One thing that needs to be pointed out, however, is that the ONLY jeopardy he faces is as a result of the actual shootings. There’s no law stating that he cannot investigate while armed, it ONLY pertains to his actual USE of armed force, and in that respect he’d be off the hook for good if he could convince the Grand Jury that he felt threatened by the goblins. How he GOT to feel threatened is absolutely irrelevant when it comes to determining whether his use of lethal force was appropriate or legally justified, only the immediate circumstances in which he found himself when he pulled the trigger.

    That would be his best course of action before the Grand Jury, if you ask me. Forget about justifying the shooting by the property being burglarized, that would be a thorny issue to navigate through court, justify them by an immediate and credible threat to his person as he confronted the burglars instead.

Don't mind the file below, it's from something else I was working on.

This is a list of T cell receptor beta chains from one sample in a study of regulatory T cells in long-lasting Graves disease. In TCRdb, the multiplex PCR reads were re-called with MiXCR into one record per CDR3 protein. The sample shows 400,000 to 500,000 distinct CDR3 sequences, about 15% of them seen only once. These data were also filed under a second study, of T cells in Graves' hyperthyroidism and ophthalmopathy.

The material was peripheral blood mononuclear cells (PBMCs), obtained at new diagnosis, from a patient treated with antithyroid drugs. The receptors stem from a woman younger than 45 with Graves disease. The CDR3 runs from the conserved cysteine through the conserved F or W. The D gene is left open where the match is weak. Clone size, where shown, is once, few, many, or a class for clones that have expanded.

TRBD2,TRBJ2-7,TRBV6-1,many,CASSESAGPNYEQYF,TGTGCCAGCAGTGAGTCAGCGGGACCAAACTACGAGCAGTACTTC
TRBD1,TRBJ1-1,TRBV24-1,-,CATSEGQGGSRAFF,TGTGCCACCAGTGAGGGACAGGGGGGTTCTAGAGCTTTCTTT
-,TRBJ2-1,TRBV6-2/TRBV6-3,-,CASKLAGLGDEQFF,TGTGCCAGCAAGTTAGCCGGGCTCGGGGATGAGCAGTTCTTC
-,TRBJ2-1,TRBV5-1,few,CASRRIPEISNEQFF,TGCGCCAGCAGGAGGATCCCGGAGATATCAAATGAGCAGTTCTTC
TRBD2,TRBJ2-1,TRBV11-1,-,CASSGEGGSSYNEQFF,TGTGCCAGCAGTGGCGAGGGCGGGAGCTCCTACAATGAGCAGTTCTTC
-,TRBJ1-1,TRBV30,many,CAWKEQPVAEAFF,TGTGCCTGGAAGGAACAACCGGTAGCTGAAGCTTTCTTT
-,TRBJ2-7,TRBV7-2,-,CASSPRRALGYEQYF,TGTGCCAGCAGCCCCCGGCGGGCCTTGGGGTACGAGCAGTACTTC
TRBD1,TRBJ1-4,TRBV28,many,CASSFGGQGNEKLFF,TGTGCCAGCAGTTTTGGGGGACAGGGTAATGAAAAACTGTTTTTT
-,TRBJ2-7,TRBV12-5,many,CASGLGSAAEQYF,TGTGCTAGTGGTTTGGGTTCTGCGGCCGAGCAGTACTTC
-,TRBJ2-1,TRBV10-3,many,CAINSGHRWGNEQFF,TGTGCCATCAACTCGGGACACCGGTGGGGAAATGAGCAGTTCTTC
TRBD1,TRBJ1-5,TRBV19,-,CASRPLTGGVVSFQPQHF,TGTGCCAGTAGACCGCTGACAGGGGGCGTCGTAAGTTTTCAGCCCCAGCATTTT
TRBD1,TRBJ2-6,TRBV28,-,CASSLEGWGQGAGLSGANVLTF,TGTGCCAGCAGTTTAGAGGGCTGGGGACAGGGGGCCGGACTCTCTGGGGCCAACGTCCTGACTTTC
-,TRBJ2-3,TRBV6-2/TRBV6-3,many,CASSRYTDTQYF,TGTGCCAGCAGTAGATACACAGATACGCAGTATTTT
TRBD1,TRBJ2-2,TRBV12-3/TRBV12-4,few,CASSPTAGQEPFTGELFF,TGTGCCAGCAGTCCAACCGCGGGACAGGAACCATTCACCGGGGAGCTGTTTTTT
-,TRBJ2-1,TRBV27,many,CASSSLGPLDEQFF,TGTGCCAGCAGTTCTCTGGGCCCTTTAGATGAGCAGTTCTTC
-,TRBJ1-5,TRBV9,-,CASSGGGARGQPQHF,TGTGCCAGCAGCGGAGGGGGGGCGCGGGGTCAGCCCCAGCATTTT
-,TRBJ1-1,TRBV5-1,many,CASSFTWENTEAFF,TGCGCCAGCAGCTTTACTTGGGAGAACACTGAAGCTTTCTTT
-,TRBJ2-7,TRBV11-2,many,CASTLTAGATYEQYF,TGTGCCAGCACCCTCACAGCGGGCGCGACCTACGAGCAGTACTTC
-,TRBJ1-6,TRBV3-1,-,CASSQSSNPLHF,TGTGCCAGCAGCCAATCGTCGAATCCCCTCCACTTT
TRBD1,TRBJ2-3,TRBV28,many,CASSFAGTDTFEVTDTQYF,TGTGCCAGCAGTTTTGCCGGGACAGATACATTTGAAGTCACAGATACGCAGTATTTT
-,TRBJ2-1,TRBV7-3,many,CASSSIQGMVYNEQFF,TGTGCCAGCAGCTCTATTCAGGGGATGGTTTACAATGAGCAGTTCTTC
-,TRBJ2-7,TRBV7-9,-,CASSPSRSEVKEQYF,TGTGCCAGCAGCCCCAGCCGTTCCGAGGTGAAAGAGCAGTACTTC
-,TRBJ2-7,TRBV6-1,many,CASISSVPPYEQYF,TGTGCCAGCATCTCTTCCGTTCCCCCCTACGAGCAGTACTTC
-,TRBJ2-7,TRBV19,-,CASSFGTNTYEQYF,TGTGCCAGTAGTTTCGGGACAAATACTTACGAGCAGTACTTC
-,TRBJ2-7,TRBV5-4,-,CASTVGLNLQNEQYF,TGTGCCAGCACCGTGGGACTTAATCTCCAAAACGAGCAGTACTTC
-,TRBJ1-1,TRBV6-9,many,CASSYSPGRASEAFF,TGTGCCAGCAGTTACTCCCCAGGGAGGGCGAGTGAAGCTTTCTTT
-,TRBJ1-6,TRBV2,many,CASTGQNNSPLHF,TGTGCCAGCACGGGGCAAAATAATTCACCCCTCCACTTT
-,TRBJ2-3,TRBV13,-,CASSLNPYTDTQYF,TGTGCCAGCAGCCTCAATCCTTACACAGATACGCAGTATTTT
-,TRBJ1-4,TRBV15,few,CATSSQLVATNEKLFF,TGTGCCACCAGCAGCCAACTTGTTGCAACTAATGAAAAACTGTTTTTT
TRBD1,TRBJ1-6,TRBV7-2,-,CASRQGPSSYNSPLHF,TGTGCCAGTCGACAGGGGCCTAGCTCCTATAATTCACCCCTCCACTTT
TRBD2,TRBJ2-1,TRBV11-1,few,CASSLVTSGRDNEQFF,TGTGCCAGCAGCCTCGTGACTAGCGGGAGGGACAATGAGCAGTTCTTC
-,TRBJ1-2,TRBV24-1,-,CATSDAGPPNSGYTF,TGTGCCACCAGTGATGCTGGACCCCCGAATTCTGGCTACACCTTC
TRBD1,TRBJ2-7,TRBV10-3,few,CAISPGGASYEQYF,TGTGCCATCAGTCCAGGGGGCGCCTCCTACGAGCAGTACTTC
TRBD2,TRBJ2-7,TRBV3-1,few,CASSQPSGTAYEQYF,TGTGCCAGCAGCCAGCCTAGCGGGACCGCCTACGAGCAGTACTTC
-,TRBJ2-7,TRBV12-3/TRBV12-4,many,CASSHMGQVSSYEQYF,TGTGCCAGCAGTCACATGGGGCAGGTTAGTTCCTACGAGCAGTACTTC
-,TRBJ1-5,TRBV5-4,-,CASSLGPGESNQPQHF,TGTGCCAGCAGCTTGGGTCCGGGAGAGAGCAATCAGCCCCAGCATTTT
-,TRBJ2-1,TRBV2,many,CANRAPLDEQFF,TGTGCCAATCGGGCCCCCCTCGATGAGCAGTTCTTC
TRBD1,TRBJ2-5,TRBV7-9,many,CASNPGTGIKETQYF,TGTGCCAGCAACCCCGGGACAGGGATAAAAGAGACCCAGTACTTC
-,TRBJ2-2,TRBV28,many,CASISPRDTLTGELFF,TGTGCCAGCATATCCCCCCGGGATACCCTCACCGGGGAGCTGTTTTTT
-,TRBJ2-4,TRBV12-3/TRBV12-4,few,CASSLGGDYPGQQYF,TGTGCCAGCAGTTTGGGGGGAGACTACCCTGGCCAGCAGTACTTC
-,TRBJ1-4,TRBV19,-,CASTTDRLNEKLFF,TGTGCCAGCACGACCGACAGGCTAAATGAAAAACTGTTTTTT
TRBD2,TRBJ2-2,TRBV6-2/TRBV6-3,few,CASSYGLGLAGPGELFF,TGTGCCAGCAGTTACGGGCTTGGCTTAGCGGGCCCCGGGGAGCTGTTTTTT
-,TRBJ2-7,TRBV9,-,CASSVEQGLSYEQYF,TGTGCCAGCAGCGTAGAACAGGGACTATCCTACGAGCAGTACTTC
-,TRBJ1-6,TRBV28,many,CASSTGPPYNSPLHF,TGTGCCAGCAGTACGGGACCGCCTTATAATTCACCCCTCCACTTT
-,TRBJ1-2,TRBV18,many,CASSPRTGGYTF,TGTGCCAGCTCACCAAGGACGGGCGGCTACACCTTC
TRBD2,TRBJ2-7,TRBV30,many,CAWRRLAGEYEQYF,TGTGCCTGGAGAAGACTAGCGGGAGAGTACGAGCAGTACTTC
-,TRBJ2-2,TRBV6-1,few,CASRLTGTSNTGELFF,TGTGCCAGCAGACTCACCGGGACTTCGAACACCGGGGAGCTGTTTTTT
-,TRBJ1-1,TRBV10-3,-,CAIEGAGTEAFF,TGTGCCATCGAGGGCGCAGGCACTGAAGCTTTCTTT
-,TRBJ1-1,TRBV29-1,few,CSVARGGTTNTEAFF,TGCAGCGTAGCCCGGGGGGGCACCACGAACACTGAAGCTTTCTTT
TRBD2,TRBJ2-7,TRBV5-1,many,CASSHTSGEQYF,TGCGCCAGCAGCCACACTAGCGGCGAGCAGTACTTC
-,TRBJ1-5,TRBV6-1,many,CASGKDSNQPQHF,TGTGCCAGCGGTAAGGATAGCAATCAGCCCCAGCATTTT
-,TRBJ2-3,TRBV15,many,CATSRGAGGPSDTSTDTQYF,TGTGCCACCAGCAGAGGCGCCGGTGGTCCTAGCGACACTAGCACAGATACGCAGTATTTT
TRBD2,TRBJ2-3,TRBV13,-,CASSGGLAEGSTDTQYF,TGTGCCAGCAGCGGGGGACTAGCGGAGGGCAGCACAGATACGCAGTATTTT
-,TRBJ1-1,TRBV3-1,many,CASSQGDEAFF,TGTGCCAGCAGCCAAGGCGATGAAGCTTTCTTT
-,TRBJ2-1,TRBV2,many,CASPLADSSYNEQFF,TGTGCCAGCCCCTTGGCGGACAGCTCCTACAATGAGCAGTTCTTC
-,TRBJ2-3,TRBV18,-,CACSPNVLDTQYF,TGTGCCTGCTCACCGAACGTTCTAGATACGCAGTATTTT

35. Mike M Comment by Mike M

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    Since it wasn’t night time, and there was another avenue for recovering stolen goods on the way, he might be screwed.

    DJ, you might be misinterpreting that part of the statute. The way I read it - and it’s definitely possible that I’m the one with the reading comprehension problem - is that the “nighttime” qualifier applies only to the crimes of theft or criminal mischief.

    I read it as:

    A) to prevent the other’s imminent commission of

    arson,

    burglary,

    robbery,

    aggravated robbery,

    theft during the nighttime, or

    criminal mischief during the nighttime.

  36. Unregistered Comment by LawDog

    Strict Standards: call_user_func_array() expects parameter 1 to be a valid callback, non-static method emotions::filter_text() should not be called statically in /home/misha/public_html/2007/wp-includes/plugin.php on line 59

    Notice that 2(A) and 2(B) talk about specific crimes that occur “during the nighttime”. Horn can’t use that statute because the crime occured during the daylight hours.